CoCoRaHS - PRISM Portal
 





The PRISM-CoCoRaHS Climate Portal (PRISM Portal for short) is a new CoCoRaHS data analysis tool developed at Oregon State University.   This is an exclusive feature available only to CoCoRaHS participants.  It  helps connect our daily precipitation measurements (weather) to seasonal patterns, long term averages and year to year variations (climate).  This portal provides access to estimates of "normal" precipitation for any location in the contiguous United States.  PRISM also provides estimates of total precipitation for each month and year since 1895.    Please enjoy and use this great new feature.


View the YouTube narrated version of the PRISM Portal Guide by clicking on the arrow below:

Does the quality of the video look fuzzy? Adjust using the quality icon to the right of the (cc) symbol

View the PRISM Portal Guide  (pdf) 6.5MB



Historical "Normals" from the PRISM Climate Mapping System

Climatologists use normals as a baseline for determining the amount of precipitation expected at a given location. Normals are sets of 30-year averages, and are recomputed at the end of each decade. The current PRISM normals cover the period 1981-2010, and are based primarily on data collected by the National Weather Service Cooperative network and include some CoCoRaHS data.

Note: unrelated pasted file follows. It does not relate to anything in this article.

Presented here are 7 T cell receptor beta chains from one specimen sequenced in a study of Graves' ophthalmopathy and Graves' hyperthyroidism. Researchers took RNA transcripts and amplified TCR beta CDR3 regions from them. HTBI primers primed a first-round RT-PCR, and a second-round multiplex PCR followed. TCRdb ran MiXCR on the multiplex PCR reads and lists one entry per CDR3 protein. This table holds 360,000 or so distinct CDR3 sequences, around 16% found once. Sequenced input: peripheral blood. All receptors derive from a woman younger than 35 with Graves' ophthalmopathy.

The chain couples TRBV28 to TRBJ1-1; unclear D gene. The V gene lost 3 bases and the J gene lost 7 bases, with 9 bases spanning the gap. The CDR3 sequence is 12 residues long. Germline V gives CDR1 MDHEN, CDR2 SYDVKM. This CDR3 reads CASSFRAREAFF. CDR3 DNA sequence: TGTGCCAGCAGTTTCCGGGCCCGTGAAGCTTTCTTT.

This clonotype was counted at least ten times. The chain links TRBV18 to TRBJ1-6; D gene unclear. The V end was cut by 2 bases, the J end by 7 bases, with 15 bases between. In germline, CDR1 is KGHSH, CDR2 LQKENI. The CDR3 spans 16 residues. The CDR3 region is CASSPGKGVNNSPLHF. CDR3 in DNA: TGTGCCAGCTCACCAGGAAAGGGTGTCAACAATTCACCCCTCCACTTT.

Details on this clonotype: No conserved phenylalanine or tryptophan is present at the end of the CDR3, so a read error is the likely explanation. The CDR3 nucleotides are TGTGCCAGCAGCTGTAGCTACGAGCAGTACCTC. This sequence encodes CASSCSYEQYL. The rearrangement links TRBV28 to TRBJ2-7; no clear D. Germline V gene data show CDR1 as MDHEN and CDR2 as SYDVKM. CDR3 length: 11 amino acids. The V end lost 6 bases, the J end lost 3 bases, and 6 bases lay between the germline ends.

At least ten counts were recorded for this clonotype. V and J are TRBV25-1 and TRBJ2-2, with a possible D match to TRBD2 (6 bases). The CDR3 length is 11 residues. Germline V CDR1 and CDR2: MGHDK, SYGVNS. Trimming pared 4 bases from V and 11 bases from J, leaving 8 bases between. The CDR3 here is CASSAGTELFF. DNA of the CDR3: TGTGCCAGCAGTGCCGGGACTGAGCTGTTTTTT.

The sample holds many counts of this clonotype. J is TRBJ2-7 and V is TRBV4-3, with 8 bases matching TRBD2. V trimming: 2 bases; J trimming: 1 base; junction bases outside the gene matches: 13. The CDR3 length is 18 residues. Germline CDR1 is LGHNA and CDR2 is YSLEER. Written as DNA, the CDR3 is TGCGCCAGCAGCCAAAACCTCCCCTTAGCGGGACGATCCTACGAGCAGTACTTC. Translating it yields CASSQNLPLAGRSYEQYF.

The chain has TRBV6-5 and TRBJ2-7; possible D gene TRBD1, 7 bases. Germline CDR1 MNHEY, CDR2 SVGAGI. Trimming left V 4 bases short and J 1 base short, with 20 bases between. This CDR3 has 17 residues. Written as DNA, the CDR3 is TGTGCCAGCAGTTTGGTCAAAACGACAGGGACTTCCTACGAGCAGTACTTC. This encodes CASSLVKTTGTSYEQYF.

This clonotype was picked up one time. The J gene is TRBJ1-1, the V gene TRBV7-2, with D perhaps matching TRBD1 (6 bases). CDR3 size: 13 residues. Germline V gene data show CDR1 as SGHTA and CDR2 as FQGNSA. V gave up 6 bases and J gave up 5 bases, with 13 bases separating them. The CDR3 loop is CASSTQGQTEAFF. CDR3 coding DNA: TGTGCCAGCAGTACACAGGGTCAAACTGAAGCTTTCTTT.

30-Year Normals: At the end of each decade, the average values of temperature and precipitation variables are computed over the preceding 30 years. The current set of 30-year normals cover the period 1981-2010.

PRISM Estimates: There are many locations in the US for which no precipitation observations exist. To create a continuous map of precipitation across the county, available station observations are fed into a computer model called PRISM (Parameter-elevation Regressions on Independent Slopes Model). PRISM estimates precipitation for a grid of square cells, measuring 0.5 mile across, covering the entire country. For grid cells where no observations exist, PRISM mimics the process an expert climatologist would follow: the model simulates how precipitation varies with elevation, accounts for oceanic moisture sources, and factors in terrain barriers that can cause rain shadows. 

http://prism.nacse.org/








What is modeled data?  Is it used elsewhere?

Why does the PRISM time series look different from what I'm   collecting with CoCoRaHS?

Do you still need my CoCoRaHS data?

Does PRISM use weather radar?



NOAA                
The CoCoRaHS-PRISM portal is a collaborative venture between CoCoRaHS and PRISM and is supported by NOAA’s Office of Education, the National Science Foundation, the United States Department of Agriculture, Colorado State University and Oregon State University.